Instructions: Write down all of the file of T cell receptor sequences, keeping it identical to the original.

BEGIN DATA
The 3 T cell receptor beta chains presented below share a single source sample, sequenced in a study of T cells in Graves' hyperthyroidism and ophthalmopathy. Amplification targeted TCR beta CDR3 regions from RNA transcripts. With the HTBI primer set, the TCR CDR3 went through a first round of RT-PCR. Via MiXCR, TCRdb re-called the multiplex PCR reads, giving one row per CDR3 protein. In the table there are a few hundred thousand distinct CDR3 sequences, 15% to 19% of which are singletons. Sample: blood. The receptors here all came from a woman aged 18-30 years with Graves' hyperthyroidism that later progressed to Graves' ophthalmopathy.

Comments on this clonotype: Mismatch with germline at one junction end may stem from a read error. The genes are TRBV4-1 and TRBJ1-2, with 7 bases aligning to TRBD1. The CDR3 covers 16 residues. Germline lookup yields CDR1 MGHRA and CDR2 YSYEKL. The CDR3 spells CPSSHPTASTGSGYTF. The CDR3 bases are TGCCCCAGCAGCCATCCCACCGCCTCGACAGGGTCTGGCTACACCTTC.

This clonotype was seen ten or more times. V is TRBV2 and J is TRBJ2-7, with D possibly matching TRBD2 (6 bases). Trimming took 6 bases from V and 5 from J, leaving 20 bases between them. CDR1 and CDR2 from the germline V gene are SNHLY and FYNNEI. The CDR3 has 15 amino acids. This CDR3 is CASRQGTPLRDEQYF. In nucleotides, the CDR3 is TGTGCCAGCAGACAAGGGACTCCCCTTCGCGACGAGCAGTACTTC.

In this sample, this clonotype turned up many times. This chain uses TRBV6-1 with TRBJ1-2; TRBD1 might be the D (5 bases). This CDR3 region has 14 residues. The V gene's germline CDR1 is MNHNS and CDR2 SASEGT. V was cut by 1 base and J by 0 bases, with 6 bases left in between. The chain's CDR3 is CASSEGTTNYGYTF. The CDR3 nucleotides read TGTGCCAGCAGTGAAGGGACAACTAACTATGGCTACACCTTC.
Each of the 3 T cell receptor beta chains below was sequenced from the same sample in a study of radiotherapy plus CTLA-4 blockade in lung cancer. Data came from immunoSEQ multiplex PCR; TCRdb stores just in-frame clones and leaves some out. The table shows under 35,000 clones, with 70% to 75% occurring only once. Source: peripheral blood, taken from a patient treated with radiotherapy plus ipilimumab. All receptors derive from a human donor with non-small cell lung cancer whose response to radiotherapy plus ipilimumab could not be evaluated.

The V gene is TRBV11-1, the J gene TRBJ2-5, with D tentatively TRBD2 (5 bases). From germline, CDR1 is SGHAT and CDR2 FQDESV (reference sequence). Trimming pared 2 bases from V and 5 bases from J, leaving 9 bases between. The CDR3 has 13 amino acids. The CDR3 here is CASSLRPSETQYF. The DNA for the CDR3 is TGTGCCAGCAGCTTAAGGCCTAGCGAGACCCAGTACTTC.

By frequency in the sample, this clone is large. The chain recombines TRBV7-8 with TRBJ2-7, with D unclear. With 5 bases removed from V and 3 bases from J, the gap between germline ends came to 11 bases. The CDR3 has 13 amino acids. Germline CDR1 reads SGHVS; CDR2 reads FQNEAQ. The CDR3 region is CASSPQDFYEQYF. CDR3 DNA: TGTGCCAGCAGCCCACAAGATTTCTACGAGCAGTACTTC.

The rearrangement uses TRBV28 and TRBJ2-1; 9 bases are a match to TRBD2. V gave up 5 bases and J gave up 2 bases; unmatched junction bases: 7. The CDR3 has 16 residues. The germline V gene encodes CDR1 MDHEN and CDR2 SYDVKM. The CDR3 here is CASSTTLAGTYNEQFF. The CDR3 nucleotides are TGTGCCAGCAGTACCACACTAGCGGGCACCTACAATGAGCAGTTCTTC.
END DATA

The 3 T cell receptor beta chains presented below share a single source sample, sequenced in a study of T cells in Graves' hyperthyroidism and ophthalmopathy. Amplification targeted TCR beta CDR3 regions from RNA transcripts. With the HTBI primer set, the TCR CDR3 went through a first round of RT-PCR. Via MiXCR, TCRdb re-called the multiplex PCR reads, giving one row per CDR3 protein. In the table there are a few hundred thousand distinct CDR3 sequences, 15% to 19% of which are singletons. Sample: blood. The receptors here all came from a woman aged 18-30 years with Graves' hyperthyroidism that later progressed to Graves' ophthalmopathy.

Comments on this clonotype: Mismatch with germline at one junction end may stem from a read error. The genes are TRBV4-1 and TRBJ1-2, with 7 bases aligning to TRBD1. The CDR3 covers 16 residues. Germline lookup yields CDR1 MGHRA and CDR2 YSYEKL. The CDR3 spells CPSSHPTASTGSGYTF. The CDR3 bases are TGCCCCAGCAGCCATCCCACCGCCTCGACAGGGTCTGGCTACACCTTC.

This clonotype was seen ten or more times. V is TRBV2 and J is TRBJ2-7, with D possibly matching TRBD2 (6 bases). Trimming took 6 bases from V and 5 from J, leaving 20 bases between them. CDR1 and CDR2 from the germline V gene are SNHLY and FYNNEI. The CDR3 has 15 amino acids. This CDR3 is CASRQGTPLRDEQYF. In nucleotides, the CDR3 is TGTGCCAGCAGACAAGGGACTCCCCTTCGCGACGAGCAGTACTTC.

In this sample, this clonotype turned up many times. This chain uses TRBV6-1 with TRBJ1-2; TRBD1 might be the D (5 bases). This CDR3 region has 14 residues. The V gene's germline CDR1 is MNHNS and CDR2 SASEGT. V was cut by 1 base and J by 0 bases, with 6 bases left in between. The chain's CDR3 is CASSEGTTNYGYTF. The CDR3 nucleotides read TGTGCCAGCAGTGAAGGGACAACTAACTATGGCTACACCTTC.
Each of the 3 T cell receptor beta chains below was sequenced from the same sample in a study of radiotherapy plus CTLA-4 blockade in lung cancer. Data came from immunoSEQ multiplex PCR; TCRdb stores just in-frame clones and leaves some out. The table shows under 35,000 clones, with 70% to 75% occurring only once. Source: peripheral blood, taken from a patient treated with radiotherapy plus ipilimumab. All receptors derive from a human donor with non-small cell lung cancer whose response to radiotherapy plus ipilimumab could not be evaluated.

The V gene is TRBV11-1, the J gene TRBJ2-5, with D tentatively TRBD2 (5 bases). From germline, CDR1 is SGHAT and CDR2 FQDESV (reference sequence). Trimming pared 2 bases from V and 5 bases from J, leaving 9 bases between. The CDR3 has 13 amino acids. The CDR3 here is CASSLRPSETQYF. The DNA for the CDR3 is TGTGCCAGCAGCTTAAGGCCTAGCGAGACCCAGTACTTC.

By frequency in the sample, this clone is large. The chain recombines TRBV7-8 with TRBJ2-7, with D unclear. With 5 bases removed from V and 3 bases from J, the gap between germline ends came to 11 bases. The CDR3 has 13 amino acids. Germline CDR1 reads SGHVS; CDR2 reads FQNEAQ. The CDR3 region is CASSPQDFYEQYF. CDR3 DNA: TGTGCCAGCAGCCCACAAGATTTCTACGAGCAGTACTTC.

The rearrangement uses TRBV28 and TRBJ2-1; 9 bases are a match to TRBD2. V gave up 5 bases and J gave up 2 bases; unmatched junction bases: 7. The CDR3 has 16 residues. The germline V gene encodes CDR1 MDHEN and CDR2 SYDVKM. The CDR3 here is CASSTTLAGTYNEQFF. The CDR3 nucleotides are TGTGCCAGCAGTACCACACTAGCGGGCACCTACAATGAGCAGTTCTTC.